I already had most of the elements of The Hay Wain Reloaded in place right at the start of the year. So I was able to preview it in January, although at that stage I didn't have a clear idea of what the show was trying to do, and I anticipated major rewrites. The process over the course of the year turned out to be one of working out why those elements had been there from the outset. When I discovered what the show actually meant to me personally, it was a thrilling experience.
So pleased was I with myself and The Hay Wain Reloaded, I fell into the trap of believing that it was entitled to popular success, and while it slowly built its audience of keen seekers in Edinburgh before the short run ended, it never attracted as many people as my previous shows did. I made numerous attempts to keep the show going in the second half of the year, but they all either came to nothing or fell through. I had to be content with putting the show on myself (at a financial loss) for two nights at The Museum of Comedy. I can't be bitter, though. The Hay Wain Reloaded was so much better than anything else I've done, and it will be a tough thing to follow.
I absolutely loved the one-off gigs. For example, 'Simpsons Night', when we recreated two episodes as faithfully as possible, creating something entirely original in the process; Hallowe'en, when I put in an appearance as 'The Upside Down'; and 'Eurovision Night', when, representing Macedonia, I belted out the rousing patriotic anthem:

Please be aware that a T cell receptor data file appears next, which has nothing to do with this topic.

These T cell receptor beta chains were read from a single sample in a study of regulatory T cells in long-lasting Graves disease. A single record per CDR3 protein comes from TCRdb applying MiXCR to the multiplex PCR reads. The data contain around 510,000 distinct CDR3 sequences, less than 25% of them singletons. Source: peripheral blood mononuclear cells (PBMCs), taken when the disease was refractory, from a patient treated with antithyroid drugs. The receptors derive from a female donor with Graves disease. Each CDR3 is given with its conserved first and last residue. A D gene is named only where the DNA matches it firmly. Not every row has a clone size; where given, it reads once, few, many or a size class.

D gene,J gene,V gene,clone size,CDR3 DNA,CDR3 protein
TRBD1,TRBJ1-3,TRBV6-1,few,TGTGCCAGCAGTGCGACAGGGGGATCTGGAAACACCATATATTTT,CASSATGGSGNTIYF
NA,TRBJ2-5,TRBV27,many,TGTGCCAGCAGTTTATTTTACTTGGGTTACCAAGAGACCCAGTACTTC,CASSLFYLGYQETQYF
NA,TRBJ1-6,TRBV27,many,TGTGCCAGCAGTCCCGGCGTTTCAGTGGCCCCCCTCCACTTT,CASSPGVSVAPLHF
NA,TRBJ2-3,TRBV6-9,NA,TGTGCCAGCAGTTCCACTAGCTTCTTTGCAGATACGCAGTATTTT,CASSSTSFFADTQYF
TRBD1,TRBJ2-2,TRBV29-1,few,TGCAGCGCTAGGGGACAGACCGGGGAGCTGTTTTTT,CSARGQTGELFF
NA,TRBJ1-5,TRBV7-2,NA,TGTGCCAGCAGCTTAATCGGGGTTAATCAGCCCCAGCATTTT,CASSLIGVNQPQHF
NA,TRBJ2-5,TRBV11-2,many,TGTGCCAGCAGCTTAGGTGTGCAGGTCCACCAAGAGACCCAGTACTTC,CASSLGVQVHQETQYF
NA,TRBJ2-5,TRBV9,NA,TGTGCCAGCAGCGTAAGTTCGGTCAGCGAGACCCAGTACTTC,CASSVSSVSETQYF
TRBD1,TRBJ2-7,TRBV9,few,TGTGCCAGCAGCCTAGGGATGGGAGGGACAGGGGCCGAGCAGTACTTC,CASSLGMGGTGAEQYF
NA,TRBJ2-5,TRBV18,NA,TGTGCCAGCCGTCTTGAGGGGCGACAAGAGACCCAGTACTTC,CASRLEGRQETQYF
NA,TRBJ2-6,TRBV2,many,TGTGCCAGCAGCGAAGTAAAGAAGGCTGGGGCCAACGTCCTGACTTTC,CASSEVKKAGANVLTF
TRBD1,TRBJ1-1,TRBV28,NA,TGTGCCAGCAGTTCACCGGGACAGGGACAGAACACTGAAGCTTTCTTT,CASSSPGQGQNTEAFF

Stand up,Perhaps it's my background in improv, but the one-offs are altogether my favourite gigs. They might not be the most polished or well-constructed performances, but they give the audience, and myself, that beautiful sensation of having a unique, never-to-be-repeated experience. This feeling is one that I want to share with every audience, whether I'm performing a bit for the first time or the hundredth. Another Resolution: approach more gigs as one-offs.
And help me find my house keys.
It seems I'm heading into 2017 with less momentum than I had at the start of 2016. But I do have a rough idea for a new show, Parsley. I don't really know what will be in it, the way I did with The Hay Wain Reloaded – certainly no actual jokes, or stories, or sketches or characters – but rather a feeling I want to evoke, and the confidence that if I pursue it relentlessly, something will emerge. I look forward to finding out what it is. The word 'comedy' seems increasingly inappropriate, though the alternative comedy scene does provide a suitable stage for my hard-to-market Low Art strangeness.
There are many, many people who have helped 2016 be so remarkable for me in my 'comedy' endeavours. Here are the names of a small number of them: Jack De'Ath & Thomas Meek, Matthew Highton, Adam Larter, Joz Norris, Ed Aczel & Gabby Best & Justyna Bomba, Alexander Bennett, Phil Lindsey & Martin Willis, Gareth Ellis & Rich Rose, Edward At Last, Penny Matthews, David McIver, Bob Slayer, John Henry Falle & John Kearns, Dan Lees & Neil Frost, Michael Julings, Christian Talbot, Conor Jatter & Luke Spillane & Tom Webster & Dan Attfield & Tom Bacon, Steve Roe, William Lee, Mark Stephenson, Beth Vyse, Lucy Pearman, Kat Bond, Cassie Atkinson, Eleanor Morton, Gareth Morinan, Lottie Bowater, Helen Duff, Marny Godden, Ben Target, Charlie Miller, Suzanna Kempner, Ali Brice, Harriet Kemsley, Katia Kvinge, Tash Goldstone, Joe Davies, Louise Reay, Matt Tedford & Jon Brittain, Phil Jarvis & Andy Barr & Mark Dean Quinn & Alwin Solanky, Alex Hardy, Conor Darrall & Jo Scott, Dave Pickering, etc. & etc. & etc. & etc. Plus a lot of people who have given me an ego boost, a warning nudge or a belly laugh.